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2007 Nancy Foster Cruise
Mission info 2007 Nancy Foster Cruise
 

Mapping of the Flower Garden Banks National Marine Sanctuary

Scientists need to know how animals distribute themselves in order to better manage for their protection and conservation. Some organisms distribute themselves based on the features of the seafloor. In order to determine what is on the seafloor, we need to map it. Mapping provides the critical linkage so that scientists can then effectively monitor the fish and invertebrates, along with any changes which may occur over time.

What is mapping?

Example habitat map of Buck Island, USVI coral ecosystems habitats.
Figure 1. Example habitat map of Buck Island, USVI coral ecosystems habitats.
Although mapping can mean a lot of things to different people, marine scientists in the Flower Gardens Banks use mapping to learn what types of habitats are found on the seafloor. Coral reef ecosystems contain many different types of complex habitats within a short distance. Depending on the location, one could find a variety of corals (hard versus soft, branching versus flat, big versus small), seagrasses, and various other bottom types. As mappers, we call these “biological cover types” the things that grow on and above the seafloor. But these organisms grow on or are attached to something. They may be attached to sand, mud, or even a hard reef created by the coral themselves. Mappers call this part of the seafloor the “structure”. And in some cases, the “structure” may have nothing growing on it at all.

Ship based multibeam collection and underwater imaging systems.
Figure 2. Ship based multibeam collection and underwater imaging systems. Click here to view a larger image.
Although much of the seafloor can be very flat, the Flower Garden Banks represent an area that rises quickly off the seafloor. There are peaks, valleys, holes, crevices, and flat areas, all of which have different kinds of "structure" and "biological cover" types. The rise and fall of the seafloor is known as "topography". Scientists need to know how quickly the seafloor rises and falls since the changes in "topography" combined with "structure" and "biological cover type" of the seafloor, provide important homes, hiding places, food, and breeding areas for a variety of fish and invertebrates.

Coral reef seafloor topography at El Hoyo, Puerto Rico.
Figure 3. Coral reef seafloor topography at El Hoyo, Puerto Rico.
Mapping these locations can be difficult. They can be deep, much deeper than where a diver can go. They are large. Much larger than hundreds of divers could ever visit. They are complicated. Much more complicated than someone can accurately draw with a pen and paper. So the scientists use ships with instruments attached to the bottom of the vessel and then drive back and forth across an area to map it. The ship uses an instrument called a multibeam. Multibeam is a very sophisticated sound maker. It transmits multiple “beams” of sound and listens for the sound return. The time it takes for the sound to return provides information on depth to the seafloor. How loud the sound is tells us something about what is on the seafloor, its structure, and cover. The instrument sends these sound packets out very quickly (multiple per second). All of these data points come back and are recorded and strung together to make a map of what the seafloor looks like. See Figure 1 and 2.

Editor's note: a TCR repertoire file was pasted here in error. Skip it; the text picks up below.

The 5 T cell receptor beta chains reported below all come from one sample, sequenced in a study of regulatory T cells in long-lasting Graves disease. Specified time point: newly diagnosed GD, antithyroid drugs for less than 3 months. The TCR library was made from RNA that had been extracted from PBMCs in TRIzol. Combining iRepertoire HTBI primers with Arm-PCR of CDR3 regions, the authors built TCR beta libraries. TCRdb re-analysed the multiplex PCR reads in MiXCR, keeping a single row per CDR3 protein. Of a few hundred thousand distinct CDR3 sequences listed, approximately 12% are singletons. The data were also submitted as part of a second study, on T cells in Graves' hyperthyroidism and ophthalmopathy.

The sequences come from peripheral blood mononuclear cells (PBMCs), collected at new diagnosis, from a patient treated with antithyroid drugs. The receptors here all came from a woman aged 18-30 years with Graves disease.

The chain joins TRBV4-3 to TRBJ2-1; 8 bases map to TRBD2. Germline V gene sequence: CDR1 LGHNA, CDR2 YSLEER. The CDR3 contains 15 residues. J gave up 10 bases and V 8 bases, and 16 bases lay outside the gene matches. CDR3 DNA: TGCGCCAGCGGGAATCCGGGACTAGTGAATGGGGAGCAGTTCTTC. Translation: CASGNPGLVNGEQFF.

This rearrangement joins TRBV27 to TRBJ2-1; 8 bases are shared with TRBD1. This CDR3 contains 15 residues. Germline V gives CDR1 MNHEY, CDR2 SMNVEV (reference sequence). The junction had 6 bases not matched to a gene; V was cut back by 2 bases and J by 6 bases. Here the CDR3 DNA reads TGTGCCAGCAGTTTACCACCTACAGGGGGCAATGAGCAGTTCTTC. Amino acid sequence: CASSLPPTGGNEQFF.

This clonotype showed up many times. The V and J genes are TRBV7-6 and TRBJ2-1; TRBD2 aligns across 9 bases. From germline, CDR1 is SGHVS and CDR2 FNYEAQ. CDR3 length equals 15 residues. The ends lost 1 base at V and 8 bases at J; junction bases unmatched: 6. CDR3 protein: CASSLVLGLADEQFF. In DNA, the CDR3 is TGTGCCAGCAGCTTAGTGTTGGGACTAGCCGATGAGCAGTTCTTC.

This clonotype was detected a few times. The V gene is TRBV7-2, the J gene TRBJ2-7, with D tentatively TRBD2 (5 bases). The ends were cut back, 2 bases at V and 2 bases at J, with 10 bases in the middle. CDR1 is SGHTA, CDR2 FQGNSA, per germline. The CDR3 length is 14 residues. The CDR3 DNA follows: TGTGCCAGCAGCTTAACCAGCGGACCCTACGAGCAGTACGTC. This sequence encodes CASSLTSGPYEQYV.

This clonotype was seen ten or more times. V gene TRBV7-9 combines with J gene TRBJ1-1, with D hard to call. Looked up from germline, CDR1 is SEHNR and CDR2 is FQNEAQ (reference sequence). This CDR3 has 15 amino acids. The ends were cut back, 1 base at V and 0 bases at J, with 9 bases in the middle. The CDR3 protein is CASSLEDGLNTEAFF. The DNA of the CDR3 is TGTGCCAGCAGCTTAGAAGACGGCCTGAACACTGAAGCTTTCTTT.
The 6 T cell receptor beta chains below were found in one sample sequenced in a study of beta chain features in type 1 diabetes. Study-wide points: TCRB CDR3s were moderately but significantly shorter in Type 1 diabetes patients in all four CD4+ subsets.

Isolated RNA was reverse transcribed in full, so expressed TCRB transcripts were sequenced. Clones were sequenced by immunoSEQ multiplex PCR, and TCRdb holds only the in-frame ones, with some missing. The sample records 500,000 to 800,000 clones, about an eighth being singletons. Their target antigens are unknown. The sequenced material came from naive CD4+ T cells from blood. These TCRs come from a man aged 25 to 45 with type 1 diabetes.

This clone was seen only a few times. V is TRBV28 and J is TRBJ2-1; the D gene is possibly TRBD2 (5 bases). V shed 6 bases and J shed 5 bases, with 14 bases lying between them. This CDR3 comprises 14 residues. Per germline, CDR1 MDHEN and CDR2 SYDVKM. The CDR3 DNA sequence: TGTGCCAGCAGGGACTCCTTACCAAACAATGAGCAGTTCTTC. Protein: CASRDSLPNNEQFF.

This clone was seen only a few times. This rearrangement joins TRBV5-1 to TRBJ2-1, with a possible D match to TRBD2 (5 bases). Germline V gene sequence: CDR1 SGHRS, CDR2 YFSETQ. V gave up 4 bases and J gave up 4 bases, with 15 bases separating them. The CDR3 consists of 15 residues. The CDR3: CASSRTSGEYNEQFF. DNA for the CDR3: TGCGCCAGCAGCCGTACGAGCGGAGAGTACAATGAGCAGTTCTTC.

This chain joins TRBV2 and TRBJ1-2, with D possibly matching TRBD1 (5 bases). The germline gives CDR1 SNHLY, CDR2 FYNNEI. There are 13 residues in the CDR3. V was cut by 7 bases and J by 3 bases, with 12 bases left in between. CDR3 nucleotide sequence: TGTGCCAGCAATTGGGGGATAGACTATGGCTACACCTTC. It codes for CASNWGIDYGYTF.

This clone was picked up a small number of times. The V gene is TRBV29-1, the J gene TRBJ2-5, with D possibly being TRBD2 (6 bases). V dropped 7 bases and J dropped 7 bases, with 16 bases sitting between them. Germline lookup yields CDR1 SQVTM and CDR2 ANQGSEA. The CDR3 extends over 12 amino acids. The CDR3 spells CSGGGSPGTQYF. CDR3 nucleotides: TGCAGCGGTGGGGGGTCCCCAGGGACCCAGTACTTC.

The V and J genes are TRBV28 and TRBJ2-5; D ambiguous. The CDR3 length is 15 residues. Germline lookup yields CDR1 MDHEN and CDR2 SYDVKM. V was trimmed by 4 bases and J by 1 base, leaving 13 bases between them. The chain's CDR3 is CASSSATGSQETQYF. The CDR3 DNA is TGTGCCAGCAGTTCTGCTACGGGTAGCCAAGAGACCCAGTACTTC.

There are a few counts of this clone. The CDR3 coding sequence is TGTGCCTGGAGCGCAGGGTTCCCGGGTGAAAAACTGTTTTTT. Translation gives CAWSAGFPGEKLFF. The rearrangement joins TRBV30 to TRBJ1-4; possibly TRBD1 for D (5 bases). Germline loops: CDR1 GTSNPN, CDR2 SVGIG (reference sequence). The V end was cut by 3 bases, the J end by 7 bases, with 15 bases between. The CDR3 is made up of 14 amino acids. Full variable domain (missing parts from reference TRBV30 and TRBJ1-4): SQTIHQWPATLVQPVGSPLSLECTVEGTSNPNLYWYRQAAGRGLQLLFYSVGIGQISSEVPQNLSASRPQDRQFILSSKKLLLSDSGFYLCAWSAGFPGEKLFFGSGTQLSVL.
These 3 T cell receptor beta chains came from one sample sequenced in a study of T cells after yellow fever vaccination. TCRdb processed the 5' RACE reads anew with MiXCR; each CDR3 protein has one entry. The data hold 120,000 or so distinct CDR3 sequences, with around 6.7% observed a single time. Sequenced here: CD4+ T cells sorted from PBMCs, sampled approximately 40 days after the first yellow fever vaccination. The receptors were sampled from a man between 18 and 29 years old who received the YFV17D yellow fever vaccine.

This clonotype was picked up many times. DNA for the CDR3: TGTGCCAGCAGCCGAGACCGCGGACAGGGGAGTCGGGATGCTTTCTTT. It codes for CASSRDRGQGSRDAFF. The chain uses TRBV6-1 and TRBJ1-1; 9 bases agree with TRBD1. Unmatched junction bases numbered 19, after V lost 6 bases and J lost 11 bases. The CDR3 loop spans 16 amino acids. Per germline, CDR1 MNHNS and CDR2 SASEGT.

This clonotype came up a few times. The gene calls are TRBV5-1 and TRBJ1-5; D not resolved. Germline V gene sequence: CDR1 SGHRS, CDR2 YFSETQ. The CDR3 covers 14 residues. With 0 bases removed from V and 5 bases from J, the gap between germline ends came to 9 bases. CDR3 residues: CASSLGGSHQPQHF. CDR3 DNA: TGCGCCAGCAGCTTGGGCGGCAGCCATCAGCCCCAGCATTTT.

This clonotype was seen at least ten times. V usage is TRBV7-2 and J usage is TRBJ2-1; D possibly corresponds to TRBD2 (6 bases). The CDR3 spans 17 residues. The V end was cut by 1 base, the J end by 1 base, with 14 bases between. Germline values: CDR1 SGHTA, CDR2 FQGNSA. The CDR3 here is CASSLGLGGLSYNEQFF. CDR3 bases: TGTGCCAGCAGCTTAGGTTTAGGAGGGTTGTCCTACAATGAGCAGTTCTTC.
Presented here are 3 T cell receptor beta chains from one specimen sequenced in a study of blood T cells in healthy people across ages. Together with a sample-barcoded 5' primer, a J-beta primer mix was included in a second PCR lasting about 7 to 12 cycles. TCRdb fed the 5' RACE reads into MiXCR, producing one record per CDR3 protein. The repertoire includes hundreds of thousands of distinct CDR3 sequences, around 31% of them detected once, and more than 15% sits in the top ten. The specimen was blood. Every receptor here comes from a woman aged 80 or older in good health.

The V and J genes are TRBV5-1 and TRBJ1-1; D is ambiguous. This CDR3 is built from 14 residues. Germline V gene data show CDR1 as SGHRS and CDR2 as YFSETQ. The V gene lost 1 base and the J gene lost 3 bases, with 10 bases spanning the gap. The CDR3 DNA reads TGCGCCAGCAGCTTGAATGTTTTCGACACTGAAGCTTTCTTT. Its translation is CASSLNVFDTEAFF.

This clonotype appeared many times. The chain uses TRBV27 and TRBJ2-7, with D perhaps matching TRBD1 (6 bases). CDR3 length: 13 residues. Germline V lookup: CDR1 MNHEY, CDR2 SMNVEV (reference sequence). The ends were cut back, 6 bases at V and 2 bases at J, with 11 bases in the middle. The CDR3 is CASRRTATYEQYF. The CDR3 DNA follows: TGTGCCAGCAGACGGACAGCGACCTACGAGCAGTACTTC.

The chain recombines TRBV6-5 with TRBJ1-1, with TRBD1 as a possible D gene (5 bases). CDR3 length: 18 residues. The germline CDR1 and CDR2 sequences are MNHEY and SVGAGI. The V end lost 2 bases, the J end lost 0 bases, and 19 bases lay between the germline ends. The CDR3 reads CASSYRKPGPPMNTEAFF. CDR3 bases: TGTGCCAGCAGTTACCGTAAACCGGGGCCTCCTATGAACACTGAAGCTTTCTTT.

Ship based multibeam collection and underwater imaging systems.
Figure 4. Seafloor habitat intensity generated from a multibeam, Buck Island, USVI.
The sound concept is analogous to an echo from your voice. When you yell into the Grand Canyon, the echo from your voice will return. How long it takes tells you how far you are from the canyon wall. Depending on what your sound echoes off of also gives you some clues about what the wall is made of based on the intensity of the echo return. Your voice in a shower (hard walls) sounds stronger than when you are singing in the closet (soft clothes). Sounds reflect better and louder in the shower then off soft clothes in the closet, and your ears can detect the difference. The multibeam works the same way, only it collects data very quickly, in water, and can accurately record where those sound waves are going and returning. The intensity of the sound return describes the composition of the habitats and structures on the seafloor (Figure 4).

Understanding the Seafloor

 The data returning to the multibeam is not always easy to understand. We can represent changes in depth or topography using color coded maps, and sound intensity using gray scale maps. But like the ultrasound image of a baby in a mother's womb, it takes a trained expert to distinguish object types from one another. To make this easier and the result more effective, scientists use various underwater imaging systems to take pictures of the seafloor (see Figure 5).

Underwater imagery of seafloor animals and habitats.
Figure 5. Underwater imagery of seafloor animals and habitats.

A Remotely Operated Vehicle (ROV) is a steerable robot that can be sent to the seafloor to take pictures and readings. A drop camera is another imaging system but it is not steerable like an ROV. The ROV is driven by scientists on the ship who can see pictures from the ROV camera just above the seafloor in real-time. They can maneuver the ROV to image areas so that we get a better understanding of the seafloor and better interpret the multibeam data. Using the multibeam data and images from the robot, scientists can then make maps of the information needed including the “biological cover type”, “structure”, and “topography”.

 

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